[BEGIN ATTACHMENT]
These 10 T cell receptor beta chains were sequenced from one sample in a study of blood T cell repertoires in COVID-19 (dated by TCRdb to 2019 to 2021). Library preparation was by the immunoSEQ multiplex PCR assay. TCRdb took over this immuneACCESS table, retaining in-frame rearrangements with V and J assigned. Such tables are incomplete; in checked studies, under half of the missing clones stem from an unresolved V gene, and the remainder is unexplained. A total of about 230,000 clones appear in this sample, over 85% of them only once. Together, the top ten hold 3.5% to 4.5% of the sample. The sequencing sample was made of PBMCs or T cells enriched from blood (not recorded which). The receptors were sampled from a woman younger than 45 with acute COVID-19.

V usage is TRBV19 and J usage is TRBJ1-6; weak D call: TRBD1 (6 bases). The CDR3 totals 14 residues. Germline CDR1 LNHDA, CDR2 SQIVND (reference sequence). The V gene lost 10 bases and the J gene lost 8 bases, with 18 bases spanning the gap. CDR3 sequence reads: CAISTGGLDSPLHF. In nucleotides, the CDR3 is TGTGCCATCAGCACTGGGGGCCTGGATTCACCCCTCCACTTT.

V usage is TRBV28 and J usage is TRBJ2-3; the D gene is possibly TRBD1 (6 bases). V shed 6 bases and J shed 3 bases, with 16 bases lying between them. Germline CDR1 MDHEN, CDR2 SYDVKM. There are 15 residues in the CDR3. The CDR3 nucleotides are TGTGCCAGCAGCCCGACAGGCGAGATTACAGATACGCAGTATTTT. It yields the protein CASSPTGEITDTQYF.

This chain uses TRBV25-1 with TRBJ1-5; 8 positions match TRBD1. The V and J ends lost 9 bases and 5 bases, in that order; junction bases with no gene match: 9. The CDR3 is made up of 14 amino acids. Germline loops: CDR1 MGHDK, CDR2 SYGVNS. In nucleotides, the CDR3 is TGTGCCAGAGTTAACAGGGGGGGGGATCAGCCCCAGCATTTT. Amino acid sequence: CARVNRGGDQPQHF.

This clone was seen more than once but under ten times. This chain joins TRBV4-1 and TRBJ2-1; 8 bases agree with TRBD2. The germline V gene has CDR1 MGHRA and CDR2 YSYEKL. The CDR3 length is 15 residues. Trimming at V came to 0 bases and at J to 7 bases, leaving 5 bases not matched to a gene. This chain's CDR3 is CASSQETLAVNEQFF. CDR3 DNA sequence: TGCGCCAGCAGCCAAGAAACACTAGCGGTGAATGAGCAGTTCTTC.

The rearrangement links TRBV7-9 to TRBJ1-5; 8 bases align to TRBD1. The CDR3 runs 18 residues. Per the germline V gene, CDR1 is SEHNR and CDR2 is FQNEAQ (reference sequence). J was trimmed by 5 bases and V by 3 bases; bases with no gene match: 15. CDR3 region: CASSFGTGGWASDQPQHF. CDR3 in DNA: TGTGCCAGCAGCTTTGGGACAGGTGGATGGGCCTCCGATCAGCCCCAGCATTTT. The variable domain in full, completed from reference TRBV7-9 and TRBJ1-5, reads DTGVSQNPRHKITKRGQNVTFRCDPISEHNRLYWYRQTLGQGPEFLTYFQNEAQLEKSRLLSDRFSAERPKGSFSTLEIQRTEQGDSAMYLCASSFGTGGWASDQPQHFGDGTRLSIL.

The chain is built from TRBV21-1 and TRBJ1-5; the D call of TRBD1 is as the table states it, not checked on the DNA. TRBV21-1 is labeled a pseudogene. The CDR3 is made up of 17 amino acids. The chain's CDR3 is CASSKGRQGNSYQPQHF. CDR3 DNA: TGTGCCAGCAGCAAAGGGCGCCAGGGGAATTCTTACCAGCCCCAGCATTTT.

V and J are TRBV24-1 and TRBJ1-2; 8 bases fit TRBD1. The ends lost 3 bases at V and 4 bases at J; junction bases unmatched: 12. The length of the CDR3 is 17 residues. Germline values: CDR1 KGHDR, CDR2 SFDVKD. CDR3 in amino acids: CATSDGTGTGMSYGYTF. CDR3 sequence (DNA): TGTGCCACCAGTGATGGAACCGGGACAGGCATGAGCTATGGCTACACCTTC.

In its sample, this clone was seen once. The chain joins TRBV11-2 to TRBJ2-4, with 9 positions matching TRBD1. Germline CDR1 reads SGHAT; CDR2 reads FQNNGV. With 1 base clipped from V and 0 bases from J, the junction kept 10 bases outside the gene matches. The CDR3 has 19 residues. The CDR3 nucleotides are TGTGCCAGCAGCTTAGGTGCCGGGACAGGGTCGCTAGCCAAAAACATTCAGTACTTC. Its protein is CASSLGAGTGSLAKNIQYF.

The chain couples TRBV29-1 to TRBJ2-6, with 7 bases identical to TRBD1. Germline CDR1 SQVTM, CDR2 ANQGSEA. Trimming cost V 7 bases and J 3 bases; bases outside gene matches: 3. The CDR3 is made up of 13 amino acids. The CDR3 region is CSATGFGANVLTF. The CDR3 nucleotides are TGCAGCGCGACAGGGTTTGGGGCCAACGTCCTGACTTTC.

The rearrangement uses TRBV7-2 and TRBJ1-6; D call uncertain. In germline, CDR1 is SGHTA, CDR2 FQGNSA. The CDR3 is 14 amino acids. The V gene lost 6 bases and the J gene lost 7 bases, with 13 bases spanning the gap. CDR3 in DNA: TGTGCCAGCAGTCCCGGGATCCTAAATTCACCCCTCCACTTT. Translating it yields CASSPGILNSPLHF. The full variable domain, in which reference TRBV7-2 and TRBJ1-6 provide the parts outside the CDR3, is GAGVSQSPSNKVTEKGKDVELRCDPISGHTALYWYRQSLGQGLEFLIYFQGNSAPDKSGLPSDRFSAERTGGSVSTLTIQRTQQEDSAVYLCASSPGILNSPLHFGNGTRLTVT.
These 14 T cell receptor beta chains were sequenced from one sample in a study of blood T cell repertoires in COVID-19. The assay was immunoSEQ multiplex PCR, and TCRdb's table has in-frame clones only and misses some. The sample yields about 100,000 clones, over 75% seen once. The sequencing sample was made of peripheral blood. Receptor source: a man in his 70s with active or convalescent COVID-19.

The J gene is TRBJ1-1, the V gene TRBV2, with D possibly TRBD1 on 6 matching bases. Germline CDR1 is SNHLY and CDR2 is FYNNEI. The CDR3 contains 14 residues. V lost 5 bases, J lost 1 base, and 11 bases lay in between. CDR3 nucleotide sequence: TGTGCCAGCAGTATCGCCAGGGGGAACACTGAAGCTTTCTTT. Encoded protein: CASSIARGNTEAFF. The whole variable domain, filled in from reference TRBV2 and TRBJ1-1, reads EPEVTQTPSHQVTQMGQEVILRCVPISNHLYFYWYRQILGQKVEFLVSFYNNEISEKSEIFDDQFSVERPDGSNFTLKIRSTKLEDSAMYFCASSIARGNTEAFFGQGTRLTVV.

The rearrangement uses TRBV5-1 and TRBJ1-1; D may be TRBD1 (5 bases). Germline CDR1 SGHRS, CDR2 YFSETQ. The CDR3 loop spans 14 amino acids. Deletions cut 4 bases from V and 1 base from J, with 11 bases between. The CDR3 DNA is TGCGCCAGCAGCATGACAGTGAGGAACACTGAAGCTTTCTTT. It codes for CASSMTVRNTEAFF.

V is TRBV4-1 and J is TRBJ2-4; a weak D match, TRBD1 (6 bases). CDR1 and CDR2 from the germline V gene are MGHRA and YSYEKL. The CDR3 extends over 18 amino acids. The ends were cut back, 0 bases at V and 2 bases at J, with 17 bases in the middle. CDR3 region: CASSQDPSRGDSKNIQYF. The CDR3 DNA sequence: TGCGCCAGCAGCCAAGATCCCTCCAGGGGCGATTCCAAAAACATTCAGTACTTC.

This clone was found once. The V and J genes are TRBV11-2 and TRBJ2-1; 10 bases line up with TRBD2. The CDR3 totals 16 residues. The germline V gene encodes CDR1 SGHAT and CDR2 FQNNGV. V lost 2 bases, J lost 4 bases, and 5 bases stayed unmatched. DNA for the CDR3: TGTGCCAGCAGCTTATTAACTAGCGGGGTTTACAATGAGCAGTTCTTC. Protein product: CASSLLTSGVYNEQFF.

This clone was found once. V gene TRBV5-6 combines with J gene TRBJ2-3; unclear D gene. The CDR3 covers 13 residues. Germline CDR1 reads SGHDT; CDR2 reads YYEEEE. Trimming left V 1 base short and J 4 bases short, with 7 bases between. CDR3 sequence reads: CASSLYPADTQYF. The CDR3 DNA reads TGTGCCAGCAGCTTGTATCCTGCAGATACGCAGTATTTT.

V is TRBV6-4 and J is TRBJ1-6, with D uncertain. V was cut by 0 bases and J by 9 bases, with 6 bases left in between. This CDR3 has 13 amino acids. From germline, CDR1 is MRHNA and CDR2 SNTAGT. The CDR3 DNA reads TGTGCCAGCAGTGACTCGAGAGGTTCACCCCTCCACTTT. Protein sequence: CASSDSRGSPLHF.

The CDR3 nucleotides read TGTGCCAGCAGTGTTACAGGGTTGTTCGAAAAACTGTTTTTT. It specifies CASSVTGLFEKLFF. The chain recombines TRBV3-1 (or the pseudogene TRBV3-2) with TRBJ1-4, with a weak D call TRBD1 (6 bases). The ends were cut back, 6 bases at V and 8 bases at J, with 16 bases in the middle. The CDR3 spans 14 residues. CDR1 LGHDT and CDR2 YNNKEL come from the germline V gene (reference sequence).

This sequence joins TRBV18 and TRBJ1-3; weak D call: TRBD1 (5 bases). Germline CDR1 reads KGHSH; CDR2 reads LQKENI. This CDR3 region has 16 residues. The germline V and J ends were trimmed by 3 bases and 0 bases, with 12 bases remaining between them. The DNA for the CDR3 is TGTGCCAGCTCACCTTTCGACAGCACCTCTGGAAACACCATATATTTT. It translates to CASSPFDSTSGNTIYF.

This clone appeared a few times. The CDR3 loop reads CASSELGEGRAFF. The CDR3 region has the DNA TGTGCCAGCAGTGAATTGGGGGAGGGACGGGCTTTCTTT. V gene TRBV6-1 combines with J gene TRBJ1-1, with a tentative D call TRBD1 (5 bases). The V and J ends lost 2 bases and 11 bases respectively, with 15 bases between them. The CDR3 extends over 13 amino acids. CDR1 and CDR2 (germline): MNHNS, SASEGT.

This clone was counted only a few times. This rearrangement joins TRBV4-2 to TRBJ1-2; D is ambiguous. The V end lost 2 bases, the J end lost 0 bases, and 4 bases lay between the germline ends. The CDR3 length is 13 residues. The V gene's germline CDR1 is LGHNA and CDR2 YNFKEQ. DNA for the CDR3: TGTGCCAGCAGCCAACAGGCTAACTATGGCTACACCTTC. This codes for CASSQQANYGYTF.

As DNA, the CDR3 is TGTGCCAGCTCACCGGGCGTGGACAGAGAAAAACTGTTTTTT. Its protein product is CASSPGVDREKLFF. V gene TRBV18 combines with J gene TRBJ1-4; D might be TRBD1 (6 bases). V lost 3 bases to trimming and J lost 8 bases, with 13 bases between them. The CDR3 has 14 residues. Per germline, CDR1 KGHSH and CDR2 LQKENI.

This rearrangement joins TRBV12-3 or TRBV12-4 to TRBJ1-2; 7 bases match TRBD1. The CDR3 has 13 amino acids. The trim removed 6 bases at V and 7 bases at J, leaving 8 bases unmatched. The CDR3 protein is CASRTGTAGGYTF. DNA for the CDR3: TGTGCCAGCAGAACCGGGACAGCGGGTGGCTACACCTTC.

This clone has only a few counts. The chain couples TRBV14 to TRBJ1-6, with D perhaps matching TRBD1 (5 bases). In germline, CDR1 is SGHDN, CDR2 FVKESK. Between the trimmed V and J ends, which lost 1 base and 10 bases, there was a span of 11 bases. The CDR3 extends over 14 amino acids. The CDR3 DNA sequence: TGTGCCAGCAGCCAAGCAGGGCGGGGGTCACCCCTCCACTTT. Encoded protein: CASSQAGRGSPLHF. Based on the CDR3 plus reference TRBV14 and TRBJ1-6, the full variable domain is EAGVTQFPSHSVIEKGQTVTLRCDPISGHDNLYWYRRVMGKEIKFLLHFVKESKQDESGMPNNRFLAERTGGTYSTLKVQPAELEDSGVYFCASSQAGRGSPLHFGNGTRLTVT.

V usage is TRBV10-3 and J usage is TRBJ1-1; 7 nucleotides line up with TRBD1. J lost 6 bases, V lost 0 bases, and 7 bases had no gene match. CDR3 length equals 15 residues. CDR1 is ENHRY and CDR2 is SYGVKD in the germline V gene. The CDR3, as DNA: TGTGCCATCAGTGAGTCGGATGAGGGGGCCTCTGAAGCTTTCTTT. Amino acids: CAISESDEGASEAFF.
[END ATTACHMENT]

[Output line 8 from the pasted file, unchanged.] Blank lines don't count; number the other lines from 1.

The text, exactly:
V and J are TRBV24-1 and TRBJ1-2; 8 bases fit TRBD1. The ends lost 3 bases at V and 4 bases at J; junction bases unmatched: 12. The length of the CDR3 is 17 residues. Germline values: CDR1 KGHDR, CDR2 SFDVKD. CDR3 in amino acids: CATSDGTGTGMSYGYTF. CDR3 sequence (DNA): TGTGCCACCAGTGATGGAACCGGGACAGGCATGAGCTATGGCTACACCTTC.